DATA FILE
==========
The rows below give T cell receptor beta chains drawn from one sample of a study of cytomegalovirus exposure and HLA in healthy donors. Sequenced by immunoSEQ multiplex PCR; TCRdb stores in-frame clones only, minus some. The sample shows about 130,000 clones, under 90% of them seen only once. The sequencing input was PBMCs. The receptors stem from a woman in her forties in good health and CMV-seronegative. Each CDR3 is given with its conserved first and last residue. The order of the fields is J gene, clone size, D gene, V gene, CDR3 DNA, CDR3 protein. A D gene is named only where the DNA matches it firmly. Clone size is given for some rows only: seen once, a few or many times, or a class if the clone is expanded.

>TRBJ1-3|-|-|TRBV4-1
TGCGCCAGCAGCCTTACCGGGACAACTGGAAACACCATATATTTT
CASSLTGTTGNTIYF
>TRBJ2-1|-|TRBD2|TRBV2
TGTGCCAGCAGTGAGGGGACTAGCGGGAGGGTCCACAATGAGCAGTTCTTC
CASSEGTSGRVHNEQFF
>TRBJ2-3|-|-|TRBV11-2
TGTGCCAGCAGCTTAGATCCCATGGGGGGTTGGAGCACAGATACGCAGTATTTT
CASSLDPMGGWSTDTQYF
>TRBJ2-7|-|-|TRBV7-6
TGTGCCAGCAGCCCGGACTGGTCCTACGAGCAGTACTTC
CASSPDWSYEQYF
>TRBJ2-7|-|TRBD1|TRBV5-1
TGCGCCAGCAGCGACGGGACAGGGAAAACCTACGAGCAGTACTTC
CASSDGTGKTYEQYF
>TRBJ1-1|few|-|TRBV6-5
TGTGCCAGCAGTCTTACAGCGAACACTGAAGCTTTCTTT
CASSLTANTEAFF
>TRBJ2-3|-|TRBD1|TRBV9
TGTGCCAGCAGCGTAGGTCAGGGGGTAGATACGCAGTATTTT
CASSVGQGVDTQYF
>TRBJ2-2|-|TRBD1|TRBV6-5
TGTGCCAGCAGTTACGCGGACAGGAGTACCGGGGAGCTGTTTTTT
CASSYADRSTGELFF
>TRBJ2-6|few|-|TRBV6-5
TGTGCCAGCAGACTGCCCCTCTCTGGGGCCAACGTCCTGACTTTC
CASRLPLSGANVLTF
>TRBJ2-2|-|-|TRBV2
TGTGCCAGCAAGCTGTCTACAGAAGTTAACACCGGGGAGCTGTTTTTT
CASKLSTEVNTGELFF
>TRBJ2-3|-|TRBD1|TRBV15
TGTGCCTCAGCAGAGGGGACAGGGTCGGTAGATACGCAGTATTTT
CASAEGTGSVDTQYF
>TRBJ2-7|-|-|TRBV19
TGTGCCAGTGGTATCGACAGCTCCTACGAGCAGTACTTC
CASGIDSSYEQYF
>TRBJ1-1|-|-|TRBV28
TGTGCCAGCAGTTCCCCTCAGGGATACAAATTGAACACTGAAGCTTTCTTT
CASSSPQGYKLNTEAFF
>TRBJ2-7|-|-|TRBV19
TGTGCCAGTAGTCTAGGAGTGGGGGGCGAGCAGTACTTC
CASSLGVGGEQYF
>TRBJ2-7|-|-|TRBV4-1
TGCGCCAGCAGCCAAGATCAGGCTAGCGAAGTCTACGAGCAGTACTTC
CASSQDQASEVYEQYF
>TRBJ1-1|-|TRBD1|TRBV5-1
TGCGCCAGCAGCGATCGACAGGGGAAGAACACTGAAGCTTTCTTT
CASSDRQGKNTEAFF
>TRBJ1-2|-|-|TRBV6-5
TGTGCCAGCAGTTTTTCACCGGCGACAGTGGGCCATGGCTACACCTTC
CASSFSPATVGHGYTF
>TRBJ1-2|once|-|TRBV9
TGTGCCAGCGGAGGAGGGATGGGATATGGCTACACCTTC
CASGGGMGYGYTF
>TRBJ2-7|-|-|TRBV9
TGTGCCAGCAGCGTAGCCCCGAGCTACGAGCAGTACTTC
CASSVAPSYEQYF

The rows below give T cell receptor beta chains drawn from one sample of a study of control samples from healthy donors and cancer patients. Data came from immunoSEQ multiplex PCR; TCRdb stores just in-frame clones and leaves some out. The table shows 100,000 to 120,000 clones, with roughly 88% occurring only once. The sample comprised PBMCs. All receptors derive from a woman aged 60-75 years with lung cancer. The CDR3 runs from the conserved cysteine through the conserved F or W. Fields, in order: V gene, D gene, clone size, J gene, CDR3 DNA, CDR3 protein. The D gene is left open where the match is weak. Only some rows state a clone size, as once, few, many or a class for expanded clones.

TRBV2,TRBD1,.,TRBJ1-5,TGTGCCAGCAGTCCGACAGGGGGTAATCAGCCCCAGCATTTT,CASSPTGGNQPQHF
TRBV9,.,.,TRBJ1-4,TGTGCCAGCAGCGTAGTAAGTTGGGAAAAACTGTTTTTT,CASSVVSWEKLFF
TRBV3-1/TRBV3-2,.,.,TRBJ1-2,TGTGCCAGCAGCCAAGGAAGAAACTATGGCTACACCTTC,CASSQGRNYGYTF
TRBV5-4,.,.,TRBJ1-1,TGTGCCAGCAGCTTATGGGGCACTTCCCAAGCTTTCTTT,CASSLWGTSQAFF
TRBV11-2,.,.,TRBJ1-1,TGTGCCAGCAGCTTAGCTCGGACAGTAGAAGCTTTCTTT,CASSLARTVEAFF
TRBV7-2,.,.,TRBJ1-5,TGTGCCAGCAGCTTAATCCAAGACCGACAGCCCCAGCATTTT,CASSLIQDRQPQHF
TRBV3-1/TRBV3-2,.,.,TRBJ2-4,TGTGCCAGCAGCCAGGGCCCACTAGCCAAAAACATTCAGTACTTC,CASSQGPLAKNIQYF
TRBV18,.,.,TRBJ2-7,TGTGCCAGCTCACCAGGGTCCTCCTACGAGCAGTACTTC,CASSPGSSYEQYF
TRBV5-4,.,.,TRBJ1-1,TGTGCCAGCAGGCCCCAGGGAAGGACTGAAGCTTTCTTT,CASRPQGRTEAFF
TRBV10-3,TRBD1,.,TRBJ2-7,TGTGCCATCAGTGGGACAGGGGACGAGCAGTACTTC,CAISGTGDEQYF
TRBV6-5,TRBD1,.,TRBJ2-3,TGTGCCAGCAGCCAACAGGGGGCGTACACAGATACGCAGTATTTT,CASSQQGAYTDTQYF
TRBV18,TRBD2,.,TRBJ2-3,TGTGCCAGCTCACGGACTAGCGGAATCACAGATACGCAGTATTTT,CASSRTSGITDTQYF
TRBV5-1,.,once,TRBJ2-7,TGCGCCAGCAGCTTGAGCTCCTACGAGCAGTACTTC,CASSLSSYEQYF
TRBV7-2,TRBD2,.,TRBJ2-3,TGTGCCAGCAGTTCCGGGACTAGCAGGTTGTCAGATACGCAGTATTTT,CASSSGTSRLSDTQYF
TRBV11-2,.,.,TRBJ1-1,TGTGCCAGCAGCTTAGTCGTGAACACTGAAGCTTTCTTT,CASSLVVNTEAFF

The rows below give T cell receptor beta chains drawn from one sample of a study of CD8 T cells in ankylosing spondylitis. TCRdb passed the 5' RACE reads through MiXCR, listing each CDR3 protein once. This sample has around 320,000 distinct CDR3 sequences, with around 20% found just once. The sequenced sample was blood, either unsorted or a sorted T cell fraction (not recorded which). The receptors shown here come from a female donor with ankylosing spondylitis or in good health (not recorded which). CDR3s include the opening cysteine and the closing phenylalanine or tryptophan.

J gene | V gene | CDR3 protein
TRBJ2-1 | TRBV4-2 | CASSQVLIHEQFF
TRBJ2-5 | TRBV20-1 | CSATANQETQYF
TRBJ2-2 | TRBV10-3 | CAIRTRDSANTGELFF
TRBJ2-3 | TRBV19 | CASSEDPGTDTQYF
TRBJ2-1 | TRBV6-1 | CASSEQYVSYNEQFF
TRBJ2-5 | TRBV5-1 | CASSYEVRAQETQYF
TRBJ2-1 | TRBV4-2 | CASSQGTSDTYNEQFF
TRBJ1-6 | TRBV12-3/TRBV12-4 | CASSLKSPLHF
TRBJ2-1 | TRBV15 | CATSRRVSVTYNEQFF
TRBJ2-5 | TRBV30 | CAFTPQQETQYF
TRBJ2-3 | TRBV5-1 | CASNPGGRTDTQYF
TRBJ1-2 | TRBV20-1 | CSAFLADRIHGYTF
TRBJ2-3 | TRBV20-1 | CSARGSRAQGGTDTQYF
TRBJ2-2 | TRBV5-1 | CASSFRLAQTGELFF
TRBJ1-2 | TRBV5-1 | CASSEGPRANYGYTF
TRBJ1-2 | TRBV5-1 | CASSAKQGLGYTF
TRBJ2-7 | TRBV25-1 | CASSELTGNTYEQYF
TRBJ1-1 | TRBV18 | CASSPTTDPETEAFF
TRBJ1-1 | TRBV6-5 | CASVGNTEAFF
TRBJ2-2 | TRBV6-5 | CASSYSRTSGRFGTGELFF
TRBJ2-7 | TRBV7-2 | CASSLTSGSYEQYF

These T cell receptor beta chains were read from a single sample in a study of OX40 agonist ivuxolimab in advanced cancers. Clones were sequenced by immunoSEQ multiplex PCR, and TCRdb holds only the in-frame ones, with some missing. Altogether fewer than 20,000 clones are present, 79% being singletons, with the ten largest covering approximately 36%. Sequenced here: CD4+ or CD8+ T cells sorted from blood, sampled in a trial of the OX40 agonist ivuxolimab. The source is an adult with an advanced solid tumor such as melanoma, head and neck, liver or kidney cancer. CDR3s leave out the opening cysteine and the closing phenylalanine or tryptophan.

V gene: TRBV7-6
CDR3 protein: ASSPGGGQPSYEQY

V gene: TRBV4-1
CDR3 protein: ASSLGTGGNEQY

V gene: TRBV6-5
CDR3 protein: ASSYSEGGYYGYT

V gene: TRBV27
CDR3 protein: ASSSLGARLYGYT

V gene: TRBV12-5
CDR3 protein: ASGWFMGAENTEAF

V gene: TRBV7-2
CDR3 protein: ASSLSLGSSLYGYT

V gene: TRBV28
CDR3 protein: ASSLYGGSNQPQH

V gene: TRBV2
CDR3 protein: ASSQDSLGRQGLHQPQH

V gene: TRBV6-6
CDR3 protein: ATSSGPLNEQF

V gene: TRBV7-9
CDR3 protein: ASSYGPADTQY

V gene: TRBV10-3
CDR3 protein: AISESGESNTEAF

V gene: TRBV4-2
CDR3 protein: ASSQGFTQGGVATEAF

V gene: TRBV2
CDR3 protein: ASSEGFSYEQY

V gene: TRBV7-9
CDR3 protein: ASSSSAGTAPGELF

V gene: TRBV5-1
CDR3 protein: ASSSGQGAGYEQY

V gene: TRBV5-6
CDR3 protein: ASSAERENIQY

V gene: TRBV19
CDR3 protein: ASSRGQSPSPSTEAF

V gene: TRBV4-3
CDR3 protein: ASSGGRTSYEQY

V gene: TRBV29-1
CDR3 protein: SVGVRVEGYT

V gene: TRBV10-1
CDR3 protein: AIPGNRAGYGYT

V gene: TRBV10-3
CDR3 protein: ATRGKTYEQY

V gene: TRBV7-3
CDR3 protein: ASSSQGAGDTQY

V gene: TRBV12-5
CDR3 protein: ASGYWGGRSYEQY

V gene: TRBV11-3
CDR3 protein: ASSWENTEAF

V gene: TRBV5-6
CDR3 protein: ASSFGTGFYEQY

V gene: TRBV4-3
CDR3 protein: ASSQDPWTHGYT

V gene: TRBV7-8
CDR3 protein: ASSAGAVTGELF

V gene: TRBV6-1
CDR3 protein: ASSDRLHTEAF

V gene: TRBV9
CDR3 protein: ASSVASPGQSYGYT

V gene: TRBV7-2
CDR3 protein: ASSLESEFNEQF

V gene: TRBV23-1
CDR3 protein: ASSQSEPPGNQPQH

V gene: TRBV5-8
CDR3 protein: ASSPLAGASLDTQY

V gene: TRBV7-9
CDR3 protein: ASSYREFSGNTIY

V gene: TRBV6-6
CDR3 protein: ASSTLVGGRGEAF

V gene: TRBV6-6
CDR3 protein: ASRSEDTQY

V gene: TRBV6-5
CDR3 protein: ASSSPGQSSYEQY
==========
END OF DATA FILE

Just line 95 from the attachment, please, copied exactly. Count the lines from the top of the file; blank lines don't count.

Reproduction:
TRBJ1-1 | TRBV6-5 | CASVGNTEAFF